Context of the study: Mental Health Act Assessments
A Mental Health Act (MHA) Assessment is an assessment to decide whether someone should be compulsorily detained in hospital under the MHA 1983 if they are unwilling to be admitted on a voluntary basis and are a danger to themselves or others. Detention is usually for their protection, assessment, treatment and care. This assessment process is commonly called ‘sectioning’ after the sections of the Mental Health Act 1983. In some cases, an assessment results in a community treatment order, rather than in hospital.
The people carrying out the assessment will consider other community-based options that might help, such as support and treatment in the home. The assessors will try to consider all the options.
MHA Assessments are usually carried out by:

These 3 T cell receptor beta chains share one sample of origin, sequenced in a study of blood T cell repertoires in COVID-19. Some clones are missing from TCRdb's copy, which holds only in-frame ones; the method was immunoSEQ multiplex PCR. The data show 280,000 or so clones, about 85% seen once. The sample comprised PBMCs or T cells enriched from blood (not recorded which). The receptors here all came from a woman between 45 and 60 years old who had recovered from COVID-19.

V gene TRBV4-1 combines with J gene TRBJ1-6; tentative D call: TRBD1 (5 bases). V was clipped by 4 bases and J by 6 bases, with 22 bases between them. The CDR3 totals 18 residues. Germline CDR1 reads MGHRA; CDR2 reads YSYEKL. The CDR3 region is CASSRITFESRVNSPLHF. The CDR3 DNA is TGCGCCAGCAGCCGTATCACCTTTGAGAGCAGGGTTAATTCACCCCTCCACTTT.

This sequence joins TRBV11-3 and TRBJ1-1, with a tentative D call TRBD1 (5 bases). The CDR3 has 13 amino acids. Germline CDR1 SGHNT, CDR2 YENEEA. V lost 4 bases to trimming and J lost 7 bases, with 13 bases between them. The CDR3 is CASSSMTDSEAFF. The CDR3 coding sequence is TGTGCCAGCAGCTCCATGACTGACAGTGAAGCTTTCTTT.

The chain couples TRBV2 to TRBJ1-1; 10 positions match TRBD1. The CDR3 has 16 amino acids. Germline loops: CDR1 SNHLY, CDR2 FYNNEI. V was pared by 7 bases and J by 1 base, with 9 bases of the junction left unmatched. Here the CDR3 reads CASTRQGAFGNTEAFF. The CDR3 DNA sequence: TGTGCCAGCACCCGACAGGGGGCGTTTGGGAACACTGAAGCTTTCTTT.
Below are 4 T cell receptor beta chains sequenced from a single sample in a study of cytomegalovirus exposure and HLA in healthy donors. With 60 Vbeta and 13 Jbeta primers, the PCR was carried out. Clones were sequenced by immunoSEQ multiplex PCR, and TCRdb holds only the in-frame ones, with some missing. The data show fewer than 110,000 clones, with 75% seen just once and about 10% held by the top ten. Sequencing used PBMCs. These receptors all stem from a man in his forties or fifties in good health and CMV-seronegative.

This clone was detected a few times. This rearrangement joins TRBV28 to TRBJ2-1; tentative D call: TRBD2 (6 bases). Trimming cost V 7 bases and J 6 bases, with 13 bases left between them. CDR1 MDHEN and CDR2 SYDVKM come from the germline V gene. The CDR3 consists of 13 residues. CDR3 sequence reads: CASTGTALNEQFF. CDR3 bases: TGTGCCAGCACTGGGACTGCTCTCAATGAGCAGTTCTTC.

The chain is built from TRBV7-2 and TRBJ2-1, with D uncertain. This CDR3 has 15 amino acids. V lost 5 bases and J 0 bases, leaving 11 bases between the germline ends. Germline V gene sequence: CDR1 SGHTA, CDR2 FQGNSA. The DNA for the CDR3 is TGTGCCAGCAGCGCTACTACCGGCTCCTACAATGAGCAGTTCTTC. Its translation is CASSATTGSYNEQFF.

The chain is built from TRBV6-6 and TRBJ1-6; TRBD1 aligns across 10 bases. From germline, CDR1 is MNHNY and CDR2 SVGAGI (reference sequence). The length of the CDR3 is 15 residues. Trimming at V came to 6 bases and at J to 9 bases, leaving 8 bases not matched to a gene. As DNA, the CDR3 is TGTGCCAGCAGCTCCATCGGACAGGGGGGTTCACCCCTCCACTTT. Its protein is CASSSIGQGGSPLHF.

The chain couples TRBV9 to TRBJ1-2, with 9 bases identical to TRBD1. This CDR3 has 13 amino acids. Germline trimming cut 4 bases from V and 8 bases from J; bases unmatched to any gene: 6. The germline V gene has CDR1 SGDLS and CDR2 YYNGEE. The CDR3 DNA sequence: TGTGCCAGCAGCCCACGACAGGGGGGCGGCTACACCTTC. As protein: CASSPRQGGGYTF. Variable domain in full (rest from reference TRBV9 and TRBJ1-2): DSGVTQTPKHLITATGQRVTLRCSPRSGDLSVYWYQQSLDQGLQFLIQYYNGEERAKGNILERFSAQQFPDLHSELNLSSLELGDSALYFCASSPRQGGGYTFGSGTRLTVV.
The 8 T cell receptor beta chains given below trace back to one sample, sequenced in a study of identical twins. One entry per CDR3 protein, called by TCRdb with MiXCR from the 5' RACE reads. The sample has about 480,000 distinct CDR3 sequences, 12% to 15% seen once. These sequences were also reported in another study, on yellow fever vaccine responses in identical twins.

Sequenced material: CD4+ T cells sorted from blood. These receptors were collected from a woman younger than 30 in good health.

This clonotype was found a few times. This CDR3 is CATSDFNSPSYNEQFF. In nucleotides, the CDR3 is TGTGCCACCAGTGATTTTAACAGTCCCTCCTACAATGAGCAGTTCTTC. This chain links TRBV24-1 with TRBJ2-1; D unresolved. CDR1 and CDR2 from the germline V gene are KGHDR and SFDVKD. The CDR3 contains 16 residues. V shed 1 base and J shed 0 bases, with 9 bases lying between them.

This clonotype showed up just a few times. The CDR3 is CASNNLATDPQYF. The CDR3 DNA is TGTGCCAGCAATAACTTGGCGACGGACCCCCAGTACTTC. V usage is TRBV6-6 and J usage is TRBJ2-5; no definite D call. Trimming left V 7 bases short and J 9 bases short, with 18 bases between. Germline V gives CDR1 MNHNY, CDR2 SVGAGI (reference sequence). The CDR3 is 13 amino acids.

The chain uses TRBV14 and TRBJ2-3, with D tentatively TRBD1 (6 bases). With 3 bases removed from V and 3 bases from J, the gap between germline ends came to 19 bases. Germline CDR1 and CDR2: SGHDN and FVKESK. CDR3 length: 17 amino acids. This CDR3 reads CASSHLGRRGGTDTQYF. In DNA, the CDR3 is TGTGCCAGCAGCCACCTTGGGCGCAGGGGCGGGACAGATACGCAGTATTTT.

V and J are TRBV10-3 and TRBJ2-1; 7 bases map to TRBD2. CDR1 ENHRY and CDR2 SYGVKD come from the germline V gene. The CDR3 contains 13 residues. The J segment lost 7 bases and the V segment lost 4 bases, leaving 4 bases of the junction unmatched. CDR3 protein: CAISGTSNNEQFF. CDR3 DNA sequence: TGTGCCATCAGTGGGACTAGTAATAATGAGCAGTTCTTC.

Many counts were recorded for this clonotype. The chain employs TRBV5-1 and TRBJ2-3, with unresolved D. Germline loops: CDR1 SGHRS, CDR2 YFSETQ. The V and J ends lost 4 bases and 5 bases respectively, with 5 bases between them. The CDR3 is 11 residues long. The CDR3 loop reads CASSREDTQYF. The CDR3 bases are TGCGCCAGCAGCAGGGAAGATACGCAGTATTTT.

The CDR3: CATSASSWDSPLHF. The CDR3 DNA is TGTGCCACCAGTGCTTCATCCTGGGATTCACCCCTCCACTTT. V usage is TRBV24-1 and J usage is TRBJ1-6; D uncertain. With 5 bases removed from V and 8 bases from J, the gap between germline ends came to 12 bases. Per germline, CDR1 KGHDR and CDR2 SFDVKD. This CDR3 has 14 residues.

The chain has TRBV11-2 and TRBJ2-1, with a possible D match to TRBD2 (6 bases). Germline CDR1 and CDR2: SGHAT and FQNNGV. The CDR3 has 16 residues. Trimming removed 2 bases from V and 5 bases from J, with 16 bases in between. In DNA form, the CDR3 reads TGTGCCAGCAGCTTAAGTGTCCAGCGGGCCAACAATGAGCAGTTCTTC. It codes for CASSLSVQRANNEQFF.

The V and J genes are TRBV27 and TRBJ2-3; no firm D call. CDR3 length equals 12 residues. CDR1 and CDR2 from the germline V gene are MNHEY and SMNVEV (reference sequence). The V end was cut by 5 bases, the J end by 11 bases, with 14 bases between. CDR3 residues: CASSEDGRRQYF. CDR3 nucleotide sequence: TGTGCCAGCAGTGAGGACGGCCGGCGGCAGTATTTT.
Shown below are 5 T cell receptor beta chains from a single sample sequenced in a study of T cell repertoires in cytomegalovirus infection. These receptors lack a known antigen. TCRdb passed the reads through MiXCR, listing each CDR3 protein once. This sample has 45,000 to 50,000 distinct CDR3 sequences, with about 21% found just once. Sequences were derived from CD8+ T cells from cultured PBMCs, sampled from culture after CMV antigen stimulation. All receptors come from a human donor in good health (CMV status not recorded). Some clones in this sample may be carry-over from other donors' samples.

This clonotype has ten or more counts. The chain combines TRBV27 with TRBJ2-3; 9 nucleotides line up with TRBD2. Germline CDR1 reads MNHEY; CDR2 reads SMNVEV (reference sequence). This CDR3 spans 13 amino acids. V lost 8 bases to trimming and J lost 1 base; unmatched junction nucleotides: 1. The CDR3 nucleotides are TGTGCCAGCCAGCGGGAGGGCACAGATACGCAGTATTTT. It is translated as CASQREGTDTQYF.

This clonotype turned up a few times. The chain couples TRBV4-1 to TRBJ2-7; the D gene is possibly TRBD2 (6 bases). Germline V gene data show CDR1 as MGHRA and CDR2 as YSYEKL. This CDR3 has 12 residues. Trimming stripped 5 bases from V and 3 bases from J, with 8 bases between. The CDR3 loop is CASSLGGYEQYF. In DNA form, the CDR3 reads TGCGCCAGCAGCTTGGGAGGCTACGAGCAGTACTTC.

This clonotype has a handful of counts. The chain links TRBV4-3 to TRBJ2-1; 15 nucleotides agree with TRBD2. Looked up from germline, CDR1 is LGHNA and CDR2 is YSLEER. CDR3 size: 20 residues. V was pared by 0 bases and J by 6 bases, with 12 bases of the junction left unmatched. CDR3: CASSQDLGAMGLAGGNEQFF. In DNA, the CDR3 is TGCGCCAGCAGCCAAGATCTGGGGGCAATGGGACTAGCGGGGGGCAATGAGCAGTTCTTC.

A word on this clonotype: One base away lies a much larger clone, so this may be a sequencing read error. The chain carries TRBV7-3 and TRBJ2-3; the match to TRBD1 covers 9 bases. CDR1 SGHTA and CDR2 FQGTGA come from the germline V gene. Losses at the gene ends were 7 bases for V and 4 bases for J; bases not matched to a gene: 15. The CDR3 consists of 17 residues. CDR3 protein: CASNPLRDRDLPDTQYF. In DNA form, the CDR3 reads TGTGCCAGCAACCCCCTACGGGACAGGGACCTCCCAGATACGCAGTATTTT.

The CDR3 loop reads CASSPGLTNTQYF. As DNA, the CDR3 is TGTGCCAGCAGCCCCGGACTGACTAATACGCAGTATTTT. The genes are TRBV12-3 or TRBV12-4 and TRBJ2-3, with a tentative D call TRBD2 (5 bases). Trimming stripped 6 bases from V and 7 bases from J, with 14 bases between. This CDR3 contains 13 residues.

- an Approved Mental Health Professional (AMHP). (Most of these are social workers with additional training and approval). AMHPs are the applicant.
- a doctor who’s had special training (known as a section 12 approved doctor)
- a registered medical practitioner (another doctor)
Creating the best communication possible is a priority during MHA Assessments. There is a legal requirement to ensure a person’s language needs are fully met if they do not use spoken English. This happens through spoken language and sign language interpreters.